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Unraveling the molecular basis genetically heterogeneous developmental eye disorders

Basamat Almoallem Mohammed UGent (2017)
abstract
Vision is one of the most important senses of a human being. It is estimated that 285 million people worldwide suffer from visual impairment. Although the etiology of visual impairment is rather complex, genetic factors play an important role. In this respect, developmental eye disorders have a huge impact on childhood visual impairment and blindness. Here, we focus on three types of developmental eye disorders including: idiopathic infantile nystagmus (IIN), Leber congenital amaurosis (LCA), nanophthalmos and posterior microphthalmia (NNO and MOCP) caused by mutations encoding many different signaling and structural proteins in the developing eye. The pursuit of the molecular diagnosis in these conditions is challenging as they have been hampered by a tremendous clinical and genetic heterogeneity where different modes of Mendelian inheritance can be found. In the first study of this thesis the role of mutations and copy number variations (CNV) of FRMD7 and GPR143 was investigated in 49 unrelated Belgian probands with a possible diagnosis of X-linked idiopathic infantile nystagmus (XLIIN). Our comprehensive molecular workflow consisted of targeted gene screening using Sanger sequencing and next generation sequencing (NGS), followed by multiplex ligation–dependent probe amplification. This revealed a genetic defect in FRMD7 in 11 of 49 (22.4%) of the studied probands, including a deletion of 1.29 Mb containing FRMD7 in a syndromic patient with nystagmus and autism spectrum disorder. This study expanded the mutational spectrum of FRMD7 in XLIIN and generated a discovery cohort of IIN patients potentially harboring either hidden genetic variation such as deep intronic or cis-regulatory mutations within FRMD7 or mutations in other genes at known or novel loci. The second study was targeting 15 consanguineous Saudi families including 20 patients with an initial diagnosis of LCA. A combined approach of homozygosity mapping, targeted gene screening and whole exome sequencing (WES) was applied to unveil the underlying genetic cause in these families. Overall, this strategy identified the causative mutations in all but one (14/15, 93.3%) of the studied families, guiding refinement of the clinical diagnosis. Specifically, twelve unique homozygous mutations were identified in eight known LCA genes: CABP4, CEP290, CRB1, GUCY2D, MERTK, RDH12, RPGRIP1 and SPATA7. In addition, one novel mutation was found in the recently identified achromatopsia gene ATF6, leading to a clinical diagnosis of achromatopsia in retrospect. Apart from mutations in known disease genes, a homozygous pathogenic variant was found in RIMS2 (Regulating Synaptic Membrane Exocytosis 2) in two affected sibs with LCA and autism spectrum disorder. The expression of RIMS2 in the retina and several brain structures of human, mouse and zebrafish is consistent with the observed phenotype in these sibs. Moreover, RIMS2 is known to play a role in maintaining the photoreceptor ribbon synapse and has been shown previously to be associated with Asperger syndrome, an autism subtype. Interestingly, the paralog RIMS1 was previously shown to be mutated in autosomal dominant cone-rod dystrophy (CORD7) and to be implicated in autism. The identification of RIMS2 as novel candidate gene for LCA and autism link a synaptic protein with autosomal recessive IRD and autism. Finally, the third study of this doctoral project investigated the role of MFRP and PRSS56 mutations in nanophthalmos (NNO) and posterior microphthalmia (MCOP) in a cohort of 21 unrelated patients from a different ethnic origin. The genetic approach consisted of targeted gene screening and homozygosity mapping in families with a consanguineous background. This revealed the underlying genetic cause in all but two (19/21, 90.5%) of the studied families, with either homozygous or compound heterozygous distinct mutations in MFRP (10/21, 47.6%) and PRSS56 (9/21, 42.9%). Genotype-phenotype correlations provided insight into the phenotypic variability among these genes. Particularly, the MFRP-positive group showed a higher tendency to develop peripheral retinal pigmentation while this was rare in the PRSS56- associated group. Moreover, the families with a diagnosis of MCOP had papillomacular folds in common, which was infrequent in families diagnosed with NNO. The identification of new families with MFRP mutations might offer opportunities for potential gene-based therapies.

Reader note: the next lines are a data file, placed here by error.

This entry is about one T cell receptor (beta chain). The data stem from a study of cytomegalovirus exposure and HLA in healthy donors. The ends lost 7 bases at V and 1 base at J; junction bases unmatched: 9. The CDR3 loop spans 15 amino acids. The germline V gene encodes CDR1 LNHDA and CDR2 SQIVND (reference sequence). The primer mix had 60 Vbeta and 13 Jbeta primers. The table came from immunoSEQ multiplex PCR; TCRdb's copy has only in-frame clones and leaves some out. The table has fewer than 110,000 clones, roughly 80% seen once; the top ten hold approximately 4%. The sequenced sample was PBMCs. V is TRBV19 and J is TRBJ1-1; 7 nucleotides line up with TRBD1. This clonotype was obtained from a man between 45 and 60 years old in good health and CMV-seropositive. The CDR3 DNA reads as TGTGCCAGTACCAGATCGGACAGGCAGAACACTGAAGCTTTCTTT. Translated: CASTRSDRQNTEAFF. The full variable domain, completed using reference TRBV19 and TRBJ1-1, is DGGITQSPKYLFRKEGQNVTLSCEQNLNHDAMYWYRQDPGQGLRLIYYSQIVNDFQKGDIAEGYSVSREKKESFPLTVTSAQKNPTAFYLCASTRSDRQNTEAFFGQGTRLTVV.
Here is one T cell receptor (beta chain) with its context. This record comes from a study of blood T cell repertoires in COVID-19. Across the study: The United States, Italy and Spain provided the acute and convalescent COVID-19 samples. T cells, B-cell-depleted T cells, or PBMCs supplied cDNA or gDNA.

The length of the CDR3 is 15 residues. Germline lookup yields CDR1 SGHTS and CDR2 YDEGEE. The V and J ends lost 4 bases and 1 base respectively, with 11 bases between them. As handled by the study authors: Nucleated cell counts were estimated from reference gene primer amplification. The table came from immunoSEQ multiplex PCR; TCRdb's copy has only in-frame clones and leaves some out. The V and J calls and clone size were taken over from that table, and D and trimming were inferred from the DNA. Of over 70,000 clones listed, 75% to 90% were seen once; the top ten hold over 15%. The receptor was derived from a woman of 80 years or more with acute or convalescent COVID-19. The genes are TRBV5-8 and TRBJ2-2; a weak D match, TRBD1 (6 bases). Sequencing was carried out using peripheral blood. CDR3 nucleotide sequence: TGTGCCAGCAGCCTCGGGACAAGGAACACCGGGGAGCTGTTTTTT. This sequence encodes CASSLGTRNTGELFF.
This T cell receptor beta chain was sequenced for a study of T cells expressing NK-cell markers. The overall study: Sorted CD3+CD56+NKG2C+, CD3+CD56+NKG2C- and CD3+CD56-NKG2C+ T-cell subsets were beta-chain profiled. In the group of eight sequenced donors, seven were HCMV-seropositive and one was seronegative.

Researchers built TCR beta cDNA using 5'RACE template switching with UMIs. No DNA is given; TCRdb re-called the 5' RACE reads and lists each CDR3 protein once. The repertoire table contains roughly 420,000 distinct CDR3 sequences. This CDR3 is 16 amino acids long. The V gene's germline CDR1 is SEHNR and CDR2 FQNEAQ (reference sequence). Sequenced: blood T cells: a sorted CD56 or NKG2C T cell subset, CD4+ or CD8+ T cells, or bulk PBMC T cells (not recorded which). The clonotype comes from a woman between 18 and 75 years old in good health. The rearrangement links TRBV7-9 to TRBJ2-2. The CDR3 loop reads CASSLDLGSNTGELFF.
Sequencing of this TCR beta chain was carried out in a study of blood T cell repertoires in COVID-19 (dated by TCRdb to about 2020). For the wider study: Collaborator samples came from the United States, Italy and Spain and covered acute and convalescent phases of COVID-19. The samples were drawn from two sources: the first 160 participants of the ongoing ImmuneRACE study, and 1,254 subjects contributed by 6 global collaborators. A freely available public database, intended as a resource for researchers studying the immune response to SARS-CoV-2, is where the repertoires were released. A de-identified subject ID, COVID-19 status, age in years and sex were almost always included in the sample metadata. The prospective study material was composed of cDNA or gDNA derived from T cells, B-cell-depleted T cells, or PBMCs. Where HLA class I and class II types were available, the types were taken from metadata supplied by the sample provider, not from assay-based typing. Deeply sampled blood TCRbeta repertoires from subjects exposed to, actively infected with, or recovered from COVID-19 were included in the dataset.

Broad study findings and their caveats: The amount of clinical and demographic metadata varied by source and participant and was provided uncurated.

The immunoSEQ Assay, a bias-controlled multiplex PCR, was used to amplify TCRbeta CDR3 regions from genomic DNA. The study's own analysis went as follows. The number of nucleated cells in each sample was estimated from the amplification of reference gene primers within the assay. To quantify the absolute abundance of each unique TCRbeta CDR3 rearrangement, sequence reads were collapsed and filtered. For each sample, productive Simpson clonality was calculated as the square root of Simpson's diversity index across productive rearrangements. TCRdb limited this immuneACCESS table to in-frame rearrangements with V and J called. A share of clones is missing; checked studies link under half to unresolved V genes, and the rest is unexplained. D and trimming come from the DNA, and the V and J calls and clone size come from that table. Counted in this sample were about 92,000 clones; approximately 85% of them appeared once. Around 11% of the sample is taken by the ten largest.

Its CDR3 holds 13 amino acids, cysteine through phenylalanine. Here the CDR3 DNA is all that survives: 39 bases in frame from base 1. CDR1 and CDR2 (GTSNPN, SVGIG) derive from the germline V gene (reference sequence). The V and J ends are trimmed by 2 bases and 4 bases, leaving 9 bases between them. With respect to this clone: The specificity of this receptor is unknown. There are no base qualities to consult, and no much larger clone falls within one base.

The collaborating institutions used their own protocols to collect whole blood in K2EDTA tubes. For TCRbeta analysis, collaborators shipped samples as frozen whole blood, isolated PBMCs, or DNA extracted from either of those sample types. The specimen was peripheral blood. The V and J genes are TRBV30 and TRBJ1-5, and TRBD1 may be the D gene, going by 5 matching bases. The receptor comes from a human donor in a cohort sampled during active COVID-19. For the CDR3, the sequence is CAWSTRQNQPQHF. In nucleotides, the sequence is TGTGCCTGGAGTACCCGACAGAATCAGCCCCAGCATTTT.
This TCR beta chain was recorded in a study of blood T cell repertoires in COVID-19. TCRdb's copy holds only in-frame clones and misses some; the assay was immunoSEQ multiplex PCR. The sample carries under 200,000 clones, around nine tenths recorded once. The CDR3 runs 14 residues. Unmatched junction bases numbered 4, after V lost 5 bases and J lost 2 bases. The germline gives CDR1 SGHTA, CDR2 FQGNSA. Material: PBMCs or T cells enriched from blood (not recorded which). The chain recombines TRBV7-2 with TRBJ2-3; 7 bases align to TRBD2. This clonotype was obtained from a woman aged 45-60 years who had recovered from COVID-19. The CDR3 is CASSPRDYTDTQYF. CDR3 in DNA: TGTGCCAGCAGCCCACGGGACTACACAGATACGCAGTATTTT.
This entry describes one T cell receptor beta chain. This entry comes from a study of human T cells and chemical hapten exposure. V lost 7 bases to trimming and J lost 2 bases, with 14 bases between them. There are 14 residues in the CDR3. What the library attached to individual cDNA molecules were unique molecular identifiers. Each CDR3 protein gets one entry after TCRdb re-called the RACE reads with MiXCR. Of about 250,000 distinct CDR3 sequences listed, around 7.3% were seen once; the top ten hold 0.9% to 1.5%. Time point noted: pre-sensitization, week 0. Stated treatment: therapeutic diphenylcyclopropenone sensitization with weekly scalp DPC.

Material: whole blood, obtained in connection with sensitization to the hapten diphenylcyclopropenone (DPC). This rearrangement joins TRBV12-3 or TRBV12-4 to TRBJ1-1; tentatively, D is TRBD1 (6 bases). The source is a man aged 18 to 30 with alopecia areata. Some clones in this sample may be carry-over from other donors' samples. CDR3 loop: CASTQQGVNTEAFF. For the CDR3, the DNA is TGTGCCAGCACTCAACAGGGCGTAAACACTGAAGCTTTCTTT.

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author
promoter
UGent, and UGent
organization
year
type
dissertation
publication status
published
subject
pages
227 pages
publisher
Ghent University. Faculty of Medicine and Health Sciences
place of publication
Ghent, Belgium
defense location
Gent : Aula universiteit
defense date
2017-12-08 17:00
language
English
UGent publication?
yes
classification
D1
copyright statement
I have transferred the copyright for this publication to the publisher
id
8541488
handle
http://hdl.handle.net/1854/LU-8541488
date created
2017-12-12 22:39:17
date last changed
2017-12-18 07:41:54
@phdthesis{8541488,